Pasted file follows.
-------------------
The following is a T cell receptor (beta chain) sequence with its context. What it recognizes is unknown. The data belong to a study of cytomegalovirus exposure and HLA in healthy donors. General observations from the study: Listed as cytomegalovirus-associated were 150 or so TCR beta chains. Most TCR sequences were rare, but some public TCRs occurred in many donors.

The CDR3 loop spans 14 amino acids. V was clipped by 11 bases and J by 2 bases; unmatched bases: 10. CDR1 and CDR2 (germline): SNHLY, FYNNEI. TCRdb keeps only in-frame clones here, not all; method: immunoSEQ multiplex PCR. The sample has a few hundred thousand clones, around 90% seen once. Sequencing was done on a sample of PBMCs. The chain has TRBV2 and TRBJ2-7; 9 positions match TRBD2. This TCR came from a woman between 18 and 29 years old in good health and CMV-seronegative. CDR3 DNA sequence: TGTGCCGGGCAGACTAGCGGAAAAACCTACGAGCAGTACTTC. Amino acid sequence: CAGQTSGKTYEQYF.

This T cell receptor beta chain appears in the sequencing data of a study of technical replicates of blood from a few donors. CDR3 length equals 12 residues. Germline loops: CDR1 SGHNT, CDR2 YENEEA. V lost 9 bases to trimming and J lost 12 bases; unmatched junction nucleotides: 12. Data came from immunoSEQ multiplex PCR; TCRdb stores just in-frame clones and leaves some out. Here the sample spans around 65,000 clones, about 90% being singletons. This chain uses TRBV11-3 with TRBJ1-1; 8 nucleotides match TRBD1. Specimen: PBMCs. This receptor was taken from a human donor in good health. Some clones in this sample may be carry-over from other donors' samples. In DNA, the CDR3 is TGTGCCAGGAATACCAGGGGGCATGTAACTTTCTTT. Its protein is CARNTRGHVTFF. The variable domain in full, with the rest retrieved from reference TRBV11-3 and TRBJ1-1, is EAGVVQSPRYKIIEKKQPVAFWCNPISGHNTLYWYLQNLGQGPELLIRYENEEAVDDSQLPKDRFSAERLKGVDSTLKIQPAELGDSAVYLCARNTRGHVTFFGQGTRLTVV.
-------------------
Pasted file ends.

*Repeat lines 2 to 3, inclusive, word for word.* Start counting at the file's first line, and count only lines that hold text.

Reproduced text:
The CDR3 loop spans 14 amino acids. V was clipped by 11 bases and J by 2 bases; unmatched bases: 10. CDR1 and CDR2 (germline): SNHLY, FYNNEI. TCRdb keeps only in-frame clones here, not all; method: immunoSEQ multiplex PCR. The sample has a few hundred thousand clones, around 90% seen once. Sequencing was done on a sample of PBMCs. The chain has TRBV2 and TRBJ2-7; 9 positions match TRBD2. This TCR came from a woman between 18 and 29 years old in good health and CMV-seronegative. CDR3 DNA sequence: TGTGCCGGGCAGACTAGCGGAAAAACCTACGAGCAGTACTTC. Amino acid sequence: CAGQTSGKTYEQYF.

This T cell receptor beta chain appears in the sequencing data of a study of technical replicates of blood from a few donors. CDR3 length equals 12 residues. Germline loops: CDR1 SGHNT, CDR2 YENEEA. V lost 9 bases to trimming and J lost 12 bases; unmatched junction nucleotides: 12. Data came from immunoSEQ multiplex PCR; TCRdb stores just in-frame clones and leaves some out. Here the sample spans around 65,000 clones, about 90% being singletons. This chain uses TRBV11-3 with TRBJ1-1; 8 nucleotides match TRBD1. Specimen: PBMCs. This receptor was taken from a human donor in good health. Some clones in this sample may be carry-over from other donors' samples. In DNA, the CDR3 is TGTGCCAGGAATACCAGGGGGCATGTAACTTTCTTT. Its protein is CARNTRGHVTFF. The variable domain in full, with the rest retrieved from reference TRBV11-3 and TRBJ1-1, is EAGVVQSPRYKIIEKKQPVAFWCNPISGHNTLYWYLQNLGQGPELLIRYENEEAVDDSQLPKDRFSAERLKGVDSTLKIQPAELGDSAVYLCARNTRGHVTFFGQGTRLTVV.